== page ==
I like that whole exchange for what it reveals about both of them. Later, when she comes back, we realize that their different roles mean she doesn’t have the combat experience he does (“Well, you need to know that when I’m shooting at the range, the targets don’t shoot back.”) …and yet she would have stayed anyway, and then comes back for him.

She’s badass, and both of them are matter of fact about it, which I love. He’s not surprised she doesn’t want to go, and doesn’t seem all that surprised to see her return.  And once she does? He hands her his weapon, trusting her.

I don’t think the show could exist within the world they’ve set up if the women get those kinds of opportunities often, but I’m glad Lisa got this one relatively early in the season.

Ditto, Mandy, kicking butt and taking names with the Not-Really-an-Ambassador Crowley.  (Maybe he should have considered the consequences of making an enemy of the CIA before he endangered the guys she feels responsible for by sending them on a wild goose chase?)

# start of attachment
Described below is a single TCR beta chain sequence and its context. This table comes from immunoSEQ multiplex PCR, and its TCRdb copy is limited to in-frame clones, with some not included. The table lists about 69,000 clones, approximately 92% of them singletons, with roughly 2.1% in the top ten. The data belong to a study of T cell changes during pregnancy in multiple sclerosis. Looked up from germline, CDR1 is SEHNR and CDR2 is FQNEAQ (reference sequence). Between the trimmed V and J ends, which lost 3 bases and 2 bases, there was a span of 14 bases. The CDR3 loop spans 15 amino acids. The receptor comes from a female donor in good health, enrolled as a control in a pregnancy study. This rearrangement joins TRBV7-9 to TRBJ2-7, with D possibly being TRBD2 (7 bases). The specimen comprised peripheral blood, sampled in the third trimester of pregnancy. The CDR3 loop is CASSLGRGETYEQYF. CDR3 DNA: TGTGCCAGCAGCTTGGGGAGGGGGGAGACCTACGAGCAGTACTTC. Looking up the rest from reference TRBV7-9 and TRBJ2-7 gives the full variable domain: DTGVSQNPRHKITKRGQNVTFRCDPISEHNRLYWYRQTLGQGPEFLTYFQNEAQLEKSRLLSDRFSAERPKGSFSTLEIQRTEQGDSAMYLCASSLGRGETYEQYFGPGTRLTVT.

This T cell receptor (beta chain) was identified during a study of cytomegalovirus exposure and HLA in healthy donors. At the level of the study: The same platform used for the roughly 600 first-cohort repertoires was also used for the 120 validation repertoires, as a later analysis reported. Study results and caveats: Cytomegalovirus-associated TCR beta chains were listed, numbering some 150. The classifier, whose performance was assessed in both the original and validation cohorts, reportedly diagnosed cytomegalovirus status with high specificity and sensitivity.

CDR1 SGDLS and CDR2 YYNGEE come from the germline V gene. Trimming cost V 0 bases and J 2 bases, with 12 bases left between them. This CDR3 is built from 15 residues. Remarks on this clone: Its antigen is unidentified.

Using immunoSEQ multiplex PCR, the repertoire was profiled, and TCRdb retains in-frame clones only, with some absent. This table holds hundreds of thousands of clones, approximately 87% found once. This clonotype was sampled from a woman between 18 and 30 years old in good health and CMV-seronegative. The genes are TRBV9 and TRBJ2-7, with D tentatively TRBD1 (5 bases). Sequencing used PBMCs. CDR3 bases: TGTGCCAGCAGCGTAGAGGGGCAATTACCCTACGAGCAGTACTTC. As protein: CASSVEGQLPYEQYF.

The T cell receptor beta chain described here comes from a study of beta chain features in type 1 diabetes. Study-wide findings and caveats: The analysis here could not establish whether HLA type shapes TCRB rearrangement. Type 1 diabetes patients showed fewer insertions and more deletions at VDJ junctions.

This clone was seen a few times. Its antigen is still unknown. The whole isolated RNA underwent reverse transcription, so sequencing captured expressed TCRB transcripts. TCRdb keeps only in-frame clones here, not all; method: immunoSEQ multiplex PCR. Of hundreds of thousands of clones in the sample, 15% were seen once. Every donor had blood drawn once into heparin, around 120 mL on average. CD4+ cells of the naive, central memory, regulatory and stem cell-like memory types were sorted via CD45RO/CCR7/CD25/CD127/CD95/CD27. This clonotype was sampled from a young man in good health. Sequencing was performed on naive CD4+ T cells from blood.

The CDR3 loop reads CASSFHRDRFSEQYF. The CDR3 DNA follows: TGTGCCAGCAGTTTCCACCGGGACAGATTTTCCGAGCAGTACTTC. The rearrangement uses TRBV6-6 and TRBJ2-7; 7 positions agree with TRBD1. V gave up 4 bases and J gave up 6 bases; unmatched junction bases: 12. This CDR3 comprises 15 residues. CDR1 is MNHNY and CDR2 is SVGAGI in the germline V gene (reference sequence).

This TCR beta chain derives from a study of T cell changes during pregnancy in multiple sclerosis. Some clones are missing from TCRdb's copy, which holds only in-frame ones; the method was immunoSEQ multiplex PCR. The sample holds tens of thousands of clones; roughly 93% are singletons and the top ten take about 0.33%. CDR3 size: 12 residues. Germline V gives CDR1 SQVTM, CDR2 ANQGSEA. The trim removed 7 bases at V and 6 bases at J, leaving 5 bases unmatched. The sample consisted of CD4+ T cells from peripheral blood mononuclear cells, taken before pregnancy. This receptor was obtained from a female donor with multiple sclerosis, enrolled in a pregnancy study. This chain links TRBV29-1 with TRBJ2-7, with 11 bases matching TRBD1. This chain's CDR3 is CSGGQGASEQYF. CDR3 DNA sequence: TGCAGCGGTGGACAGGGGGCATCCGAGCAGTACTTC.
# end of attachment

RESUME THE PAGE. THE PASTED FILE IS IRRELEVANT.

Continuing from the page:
She’s not the only one Crowley manages to tick off, and if not for cooler heads prevailing, Sonny would probably have wiped the floor with him at the end. I have mixed feelings on that, by the way. I liked seeing that very human response, and wouldn’t have minded watching it play out. (Which in my head, included lots of squealing from Crowley.) But the consequences to Sonny would have been less fun to watch, and would have deprived us of the much better response to Crowley, from Jason.

Although the scene in the cage runs a close second, this is my favorite Jason moment here.  Sometimes, a non-violent response to a coward is simply more satisfying, and seeing Jason hand him his ass along with the flag rang all my bells. Crowley confused posturing with leadership, cowardice with true courage, and watching his take down made me cheer.

“Got something for you. You must have left it behind by accident.”